Early directing and acting projects at the Folksbiene included staged readings of “Motke Ganev”, 2004; “Der Tsurikgekumener”, 2004; “Bronx Express”, 2005 and “Bar Kokhba”, 2005.

In 2006 Motl began to produce a series of readings and concerts at The City University of New York with the sponsorship of CUNY Chancellor Matthew Goldstein. These events toured campuses throughout the city, including Hunter College, Baruch College, Queens College, Brooklyn College and Lehman College. In the inaugural season of the Folksbiene@CUNY series, Motl Didner co-created an original Purim Shpiel with Miryem-Khaye Seigel, titled “Purim in Khelm”. Over the years, the series would include readings of “Gimpl Tam”, “The Adventures of Hershele Ostropolyer” and “The Megile of Itzik Manger”, all of which would go on to be produced on the Folksbiene mainstage. Other highlights include “The Yiddish Radio Hour” and “Love, Labor, Loss”, as well as the concert series “New Voices of the Yiddish Stage”, “Soul to Soul” and “Notes From the Underground” and staged readings of literary classics such as “Dos Groyse Gevins” by Sholem Aleykhem; “Mayn Tatns Beys-Din Shtib” based on the writings of I. B. Singer; “Der Dybbuk” by Sh. An-Sky; and “Der Mama’s Shabosim” based on the writings of Khayim Grade.

Motl’s first mainstage directing credit was “Di Ksube” in the 2007-2008 season. This Israeli comedy with music was written by Ephraim Kishon and translated into Yiddish by Israel Beker. The production was vey well received. The New York Times called it “keen of eye and light of heart”, with a “warm, wise core”.

During the 2008-2009 season, Motl was the assistant director to Moshe Yassur and appeared on stage as Der Shotn in “Gimpl Tam”. Later that year, Motl directed “Di Pushcart Pedlers” a Yiddish translation of Murray Schisgal’s one-act play as part of a triptych titled “Shpiel! Shpiel! Shpiel!”.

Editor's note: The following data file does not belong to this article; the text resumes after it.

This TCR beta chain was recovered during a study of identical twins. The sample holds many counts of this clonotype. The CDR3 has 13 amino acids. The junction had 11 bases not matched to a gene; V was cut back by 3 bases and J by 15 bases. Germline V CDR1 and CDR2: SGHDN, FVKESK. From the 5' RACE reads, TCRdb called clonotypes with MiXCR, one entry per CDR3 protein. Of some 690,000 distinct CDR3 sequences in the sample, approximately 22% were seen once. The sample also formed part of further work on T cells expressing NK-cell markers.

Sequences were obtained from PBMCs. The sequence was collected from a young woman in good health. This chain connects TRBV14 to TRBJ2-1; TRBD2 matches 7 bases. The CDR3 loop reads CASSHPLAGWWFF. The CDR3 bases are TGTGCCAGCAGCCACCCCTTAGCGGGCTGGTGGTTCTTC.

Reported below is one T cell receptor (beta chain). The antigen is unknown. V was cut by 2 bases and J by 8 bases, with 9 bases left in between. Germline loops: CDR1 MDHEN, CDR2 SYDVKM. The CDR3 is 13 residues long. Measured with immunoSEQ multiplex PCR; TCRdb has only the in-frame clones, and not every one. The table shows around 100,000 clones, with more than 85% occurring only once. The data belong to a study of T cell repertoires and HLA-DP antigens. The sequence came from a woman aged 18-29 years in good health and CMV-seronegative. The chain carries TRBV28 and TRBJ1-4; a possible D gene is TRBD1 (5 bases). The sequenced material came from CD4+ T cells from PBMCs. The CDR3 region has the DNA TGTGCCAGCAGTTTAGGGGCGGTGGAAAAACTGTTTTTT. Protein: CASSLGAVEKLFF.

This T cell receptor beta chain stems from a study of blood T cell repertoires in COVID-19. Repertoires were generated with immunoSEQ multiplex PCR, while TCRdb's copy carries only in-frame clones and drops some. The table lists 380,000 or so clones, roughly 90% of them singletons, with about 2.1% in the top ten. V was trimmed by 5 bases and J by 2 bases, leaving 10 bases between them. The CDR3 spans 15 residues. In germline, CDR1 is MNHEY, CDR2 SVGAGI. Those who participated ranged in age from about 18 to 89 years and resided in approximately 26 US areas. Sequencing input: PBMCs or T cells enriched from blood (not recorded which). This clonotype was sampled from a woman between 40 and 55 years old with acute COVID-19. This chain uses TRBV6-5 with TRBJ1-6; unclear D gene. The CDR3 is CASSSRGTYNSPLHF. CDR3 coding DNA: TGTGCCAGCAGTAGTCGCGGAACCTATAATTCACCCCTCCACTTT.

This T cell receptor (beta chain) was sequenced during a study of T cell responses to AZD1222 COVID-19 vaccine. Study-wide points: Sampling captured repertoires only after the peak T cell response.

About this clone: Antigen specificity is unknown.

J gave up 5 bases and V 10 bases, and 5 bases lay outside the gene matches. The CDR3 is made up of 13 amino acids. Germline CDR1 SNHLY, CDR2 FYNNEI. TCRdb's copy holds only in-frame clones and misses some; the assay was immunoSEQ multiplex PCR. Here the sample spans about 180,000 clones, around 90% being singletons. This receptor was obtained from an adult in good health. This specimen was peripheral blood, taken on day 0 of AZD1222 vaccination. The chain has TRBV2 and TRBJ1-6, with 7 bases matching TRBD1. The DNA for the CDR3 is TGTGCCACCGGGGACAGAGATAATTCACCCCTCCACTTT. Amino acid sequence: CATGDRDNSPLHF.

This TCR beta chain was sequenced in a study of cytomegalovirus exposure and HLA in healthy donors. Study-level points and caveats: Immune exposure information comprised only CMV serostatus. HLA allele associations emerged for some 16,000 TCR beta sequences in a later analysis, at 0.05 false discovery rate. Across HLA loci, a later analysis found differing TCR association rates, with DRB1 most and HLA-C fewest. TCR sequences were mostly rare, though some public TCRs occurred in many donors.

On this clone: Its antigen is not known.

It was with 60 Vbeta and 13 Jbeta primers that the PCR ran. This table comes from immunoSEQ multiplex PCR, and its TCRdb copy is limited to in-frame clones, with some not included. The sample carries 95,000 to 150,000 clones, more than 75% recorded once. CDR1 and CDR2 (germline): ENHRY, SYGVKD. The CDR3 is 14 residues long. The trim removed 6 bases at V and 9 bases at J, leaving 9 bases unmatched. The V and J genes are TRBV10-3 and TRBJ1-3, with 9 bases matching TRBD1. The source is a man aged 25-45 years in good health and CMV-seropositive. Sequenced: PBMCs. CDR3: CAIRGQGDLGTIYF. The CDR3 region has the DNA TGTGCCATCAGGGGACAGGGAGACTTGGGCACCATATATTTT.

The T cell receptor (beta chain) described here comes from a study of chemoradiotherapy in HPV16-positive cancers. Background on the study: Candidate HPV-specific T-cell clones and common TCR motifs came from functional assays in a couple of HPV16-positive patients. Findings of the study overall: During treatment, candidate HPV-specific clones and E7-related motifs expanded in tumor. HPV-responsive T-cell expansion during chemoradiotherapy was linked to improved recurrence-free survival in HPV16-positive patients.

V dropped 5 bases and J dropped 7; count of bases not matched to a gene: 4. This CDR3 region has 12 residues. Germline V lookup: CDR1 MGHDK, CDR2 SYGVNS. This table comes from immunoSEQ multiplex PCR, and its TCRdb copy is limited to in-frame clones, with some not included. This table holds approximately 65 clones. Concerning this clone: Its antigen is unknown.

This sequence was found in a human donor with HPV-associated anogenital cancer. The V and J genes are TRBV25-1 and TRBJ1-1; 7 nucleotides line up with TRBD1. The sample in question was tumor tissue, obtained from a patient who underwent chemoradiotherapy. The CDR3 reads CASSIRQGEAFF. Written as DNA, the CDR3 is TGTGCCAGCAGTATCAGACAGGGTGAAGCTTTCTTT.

In 2010, Motl directed “Fyvush Finkel Live!” which was nominated for a Drama Desk Award in the category of “Outstanding Musical Revue”. That year he also partnered with composer Dmitri Zisl Slepovitch and choreographer Rebecca Warner to create “Di Tsvey Brider” a dance-theater performance based on the poetry of I, L. Peretz.

In 2013, Motl directed a landmark production of “The Megile of Itzik Manger” with choreography by Merete Meunter and production design by Jenny Romaine, which was highly praised both in the press and by Megile composer Dov Seltzer.

Motl Didner leads a workshop titled, “From the Page to the Stage” during “A Rayze Keyn Yiddishland” at Circle Lodge for one week each summer. He serves on the board of directors of the Yiddish Actors and Friends Artists Club and has served on the National Executive Board of the Workmen’s Circle / Arbeter Ring.

Motl lives in Brooklyn with his wife Danielle “Elize-Rokhl” Dorter and their two daughters Natalie “Nekhomele” and Maya “Mine-Shulamis”.

Sh. E. from Motl Didner.